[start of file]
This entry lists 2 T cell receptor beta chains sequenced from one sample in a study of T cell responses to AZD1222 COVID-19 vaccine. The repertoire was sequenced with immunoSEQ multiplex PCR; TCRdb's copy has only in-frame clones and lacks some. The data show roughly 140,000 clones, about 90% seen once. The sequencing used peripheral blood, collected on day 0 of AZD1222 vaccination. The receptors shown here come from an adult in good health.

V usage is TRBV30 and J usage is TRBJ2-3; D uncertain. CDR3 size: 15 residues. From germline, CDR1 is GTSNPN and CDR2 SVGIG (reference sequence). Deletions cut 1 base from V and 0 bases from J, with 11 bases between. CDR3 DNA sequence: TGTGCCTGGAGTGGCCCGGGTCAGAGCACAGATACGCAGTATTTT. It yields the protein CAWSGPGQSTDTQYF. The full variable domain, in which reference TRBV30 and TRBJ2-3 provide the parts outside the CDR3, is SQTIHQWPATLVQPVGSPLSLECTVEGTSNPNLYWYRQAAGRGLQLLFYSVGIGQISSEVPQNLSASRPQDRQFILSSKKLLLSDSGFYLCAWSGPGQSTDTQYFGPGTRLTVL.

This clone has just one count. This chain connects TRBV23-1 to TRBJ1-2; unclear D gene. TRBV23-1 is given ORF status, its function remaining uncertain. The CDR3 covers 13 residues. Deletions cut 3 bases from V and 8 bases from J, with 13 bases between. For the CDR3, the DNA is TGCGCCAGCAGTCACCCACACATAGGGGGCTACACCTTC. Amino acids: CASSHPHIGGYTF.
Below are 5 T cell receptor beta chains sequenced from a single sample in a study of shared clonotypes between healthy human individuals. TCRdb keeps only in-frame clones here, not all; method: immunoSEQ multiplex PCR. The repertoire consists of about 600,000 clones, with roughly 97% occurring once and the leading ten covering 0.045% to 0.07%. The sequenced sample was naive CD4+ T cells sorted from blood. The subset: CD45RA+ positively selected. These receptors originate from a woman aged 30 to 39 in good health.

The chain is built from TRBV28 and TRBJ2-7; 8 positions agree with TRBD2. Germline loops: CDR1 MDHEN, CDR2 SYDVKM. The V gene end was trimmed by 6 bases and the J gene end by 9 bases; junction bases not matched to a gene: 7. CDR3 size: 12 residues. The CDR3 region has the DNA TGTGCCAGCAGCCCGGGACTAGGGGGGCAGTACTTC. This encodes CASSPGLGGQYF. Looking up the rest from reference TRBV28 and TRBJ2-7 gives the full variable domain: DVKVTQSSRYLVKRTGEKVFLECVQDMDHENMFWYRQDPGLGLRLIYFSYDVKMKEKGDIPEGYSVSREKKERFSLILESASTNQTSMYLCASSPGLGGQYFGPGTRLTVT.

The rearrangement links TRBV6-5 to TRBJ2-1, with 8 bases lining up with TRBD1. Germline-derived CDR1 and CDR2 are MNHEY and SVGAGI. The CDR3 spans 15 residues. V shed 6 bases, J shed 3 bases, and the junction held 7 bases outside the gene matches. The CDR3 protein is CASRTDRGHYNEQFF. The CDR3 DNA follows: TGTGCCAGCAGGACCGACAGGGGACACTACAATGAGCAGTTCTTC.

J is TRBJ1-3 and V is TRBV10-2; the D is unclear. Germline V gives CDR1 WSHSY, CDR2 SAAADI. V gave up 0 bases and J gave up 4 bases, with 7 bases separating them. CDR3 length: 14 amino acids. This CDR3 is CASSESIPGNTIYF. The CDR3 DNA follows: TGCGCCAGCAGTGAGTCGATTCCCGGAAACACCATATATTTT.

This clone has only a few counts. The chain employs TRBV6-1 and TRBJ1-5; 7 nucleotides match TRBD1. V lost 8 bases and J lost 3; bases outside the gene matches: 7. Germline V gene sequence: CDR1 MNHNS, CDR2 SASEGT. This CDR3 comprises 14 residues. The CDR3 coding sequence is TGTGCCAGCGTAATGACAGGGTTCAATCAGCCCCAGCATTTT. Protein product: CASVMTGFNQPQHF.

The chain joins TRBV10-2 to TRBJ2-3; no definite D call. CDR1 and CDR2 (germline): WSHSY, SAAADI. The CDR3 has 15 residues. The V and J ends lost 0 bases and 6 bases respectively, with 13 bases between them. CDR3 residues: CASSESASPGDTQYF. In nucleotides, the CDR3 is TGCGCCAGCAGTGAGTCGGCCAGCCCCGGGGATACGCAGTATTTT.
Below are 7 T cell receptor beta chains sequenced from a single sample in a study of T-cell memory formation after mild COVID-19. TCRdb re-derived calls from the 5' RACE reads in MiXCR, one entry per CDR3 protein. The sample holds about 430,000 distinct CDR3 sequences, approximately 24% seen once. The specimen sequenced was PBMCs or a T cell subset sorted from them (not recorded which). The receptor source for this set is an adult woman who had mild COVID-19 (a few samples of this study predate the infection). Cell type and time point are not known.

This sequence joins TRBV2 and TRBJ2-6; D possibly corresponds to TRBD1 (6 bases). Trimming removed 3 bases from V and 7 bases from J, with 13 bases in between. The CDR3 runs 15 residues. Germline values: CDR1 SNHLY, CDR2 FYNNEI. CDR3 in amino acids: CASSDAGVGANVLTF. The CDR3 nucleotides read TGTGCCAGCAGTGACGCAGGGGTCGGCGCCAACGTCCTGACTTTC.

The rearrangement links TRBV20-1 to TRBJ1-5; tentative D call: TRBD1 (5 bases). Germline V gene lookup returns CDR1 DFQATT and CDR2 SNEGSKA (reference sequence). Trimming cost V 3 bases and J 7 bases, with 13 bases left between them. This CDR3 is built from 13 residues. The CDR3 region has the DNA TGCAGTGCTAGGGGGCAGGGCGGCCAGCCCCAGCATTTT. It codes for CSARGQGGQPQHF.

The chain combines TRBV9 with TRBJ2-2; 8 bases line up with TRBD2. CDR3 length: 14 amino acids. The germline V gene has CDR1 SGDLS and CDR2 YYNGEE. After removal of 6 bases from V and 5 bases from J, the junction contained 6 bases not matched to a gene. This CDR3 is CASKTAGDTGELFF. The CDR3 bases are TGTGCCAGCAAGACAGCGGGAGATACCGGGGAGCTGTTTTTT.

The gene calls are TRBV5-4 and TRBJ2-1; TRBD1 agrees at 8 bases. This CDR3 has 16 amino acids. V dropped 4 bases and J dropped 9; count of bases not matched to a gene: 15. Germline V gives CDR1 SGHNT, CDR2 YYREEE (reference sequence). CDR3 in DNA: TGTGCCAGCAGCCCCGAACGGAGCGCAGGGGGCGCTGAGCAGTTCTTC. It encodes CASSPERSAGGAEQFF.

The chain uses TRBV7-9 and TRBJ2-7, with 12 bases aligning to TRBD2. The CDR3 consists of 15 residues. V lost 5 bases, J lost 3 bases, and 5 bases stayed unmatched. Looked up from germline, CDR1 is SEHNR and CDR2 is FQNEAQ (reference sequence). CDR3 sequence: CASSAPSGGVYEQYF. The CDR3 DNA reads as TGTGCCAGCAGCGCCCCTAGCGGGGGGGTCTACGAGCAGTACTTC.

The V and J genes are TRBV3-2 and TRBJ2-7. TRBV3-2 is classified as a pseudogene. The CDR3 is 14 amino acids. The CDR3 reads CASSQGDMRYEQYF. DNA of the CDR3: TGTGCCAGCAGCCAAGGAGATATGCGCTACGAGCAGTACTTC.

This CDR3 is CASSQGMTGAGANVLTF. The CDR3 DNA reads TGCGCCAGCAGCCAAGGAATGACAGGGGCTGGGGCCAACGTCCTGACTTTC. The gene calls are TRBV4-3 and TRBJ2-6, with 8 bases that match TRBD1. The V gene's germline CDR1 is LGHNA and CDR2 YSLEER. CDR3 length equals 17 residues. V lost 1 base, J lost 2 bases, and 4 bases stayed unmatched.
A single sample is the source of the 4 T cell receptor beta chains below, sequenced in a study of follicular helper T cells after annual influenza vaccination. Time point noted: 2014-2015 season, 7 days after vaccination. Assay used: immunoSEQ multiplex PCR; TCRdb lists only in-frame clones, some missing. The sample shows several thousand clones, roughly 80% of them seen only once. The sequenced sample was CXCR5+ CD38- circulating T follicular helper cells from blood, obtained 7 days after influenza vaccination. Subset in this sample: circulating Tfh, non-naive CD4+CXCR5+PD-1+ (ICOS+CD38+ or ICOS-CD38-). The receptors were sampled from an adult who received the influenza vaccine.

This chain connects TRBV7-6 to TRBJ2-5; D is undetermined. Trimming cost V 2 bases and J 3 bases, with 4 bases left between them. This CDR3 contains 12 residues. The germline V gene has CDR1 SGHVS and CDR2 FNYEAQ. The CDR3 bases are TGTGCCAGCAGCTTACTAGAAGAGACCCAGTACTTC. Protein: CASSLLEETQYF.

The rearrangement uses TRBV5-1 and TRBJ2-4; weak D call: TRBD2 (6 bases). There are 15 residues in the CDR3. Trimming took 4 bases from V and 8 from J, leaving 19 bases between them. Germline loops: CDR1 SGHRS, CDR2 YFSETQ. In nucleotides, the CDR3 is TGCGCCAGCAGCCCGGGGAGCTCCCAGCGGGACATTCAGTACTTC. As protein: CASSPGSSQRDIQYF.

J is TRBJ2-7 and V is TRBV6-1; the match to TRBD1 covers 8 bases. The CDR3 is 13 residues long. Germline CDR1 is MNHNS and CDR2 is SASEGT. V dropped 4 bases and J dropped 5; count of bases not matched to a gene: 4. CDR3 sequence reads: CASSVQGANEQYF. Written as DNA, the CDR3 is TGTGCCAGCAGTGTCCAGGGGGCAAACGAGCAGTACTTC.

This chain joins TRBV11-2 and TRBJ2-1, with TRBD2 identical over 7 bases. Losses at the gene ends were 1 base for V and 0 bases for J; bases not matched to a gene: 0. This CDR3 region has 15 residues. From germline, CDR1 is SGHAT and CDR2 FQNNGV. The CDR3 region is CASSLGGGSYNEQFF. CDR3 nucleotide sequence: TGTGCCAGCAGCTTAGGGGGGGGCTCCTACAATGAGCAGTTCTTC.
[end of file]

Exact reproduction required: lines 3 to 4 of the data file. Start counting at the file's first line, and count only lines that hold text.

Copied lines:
This clone has just one count. This chain connects TRBV23-1 to TRBJ1-2; unclear D gene. TRBV23-1 is given ORF status, its function remaining uncertain. The CDR3 covers 13 residues. Deletions cut 3 bases from V and 8 bases from J, with 13 bases between. For the CDR3, the DNA is TGCGCCAGCAGTCACCCACACATAGGGGGCTACACCTTC. Amino acids: CASSHPHIGGYTF.
Below are 5 T cell receptor beta chains sequenced from a single sample in a study of shared clonotypes between healthy human individuals. TCRdb keeps only in-frame clones here, not all; method: immunoSEQ multiplex PCR. The repertoire consists of about 600,000 clones, with roughly 97% occurring once and the leading ten covering 0.045% to 0.07%. The sequenced sample was naive CD4+ T cells sorted from blood. The subset: CD45RA+ positively selected. These receptors originate from a woman aged 30 to 39 in good health.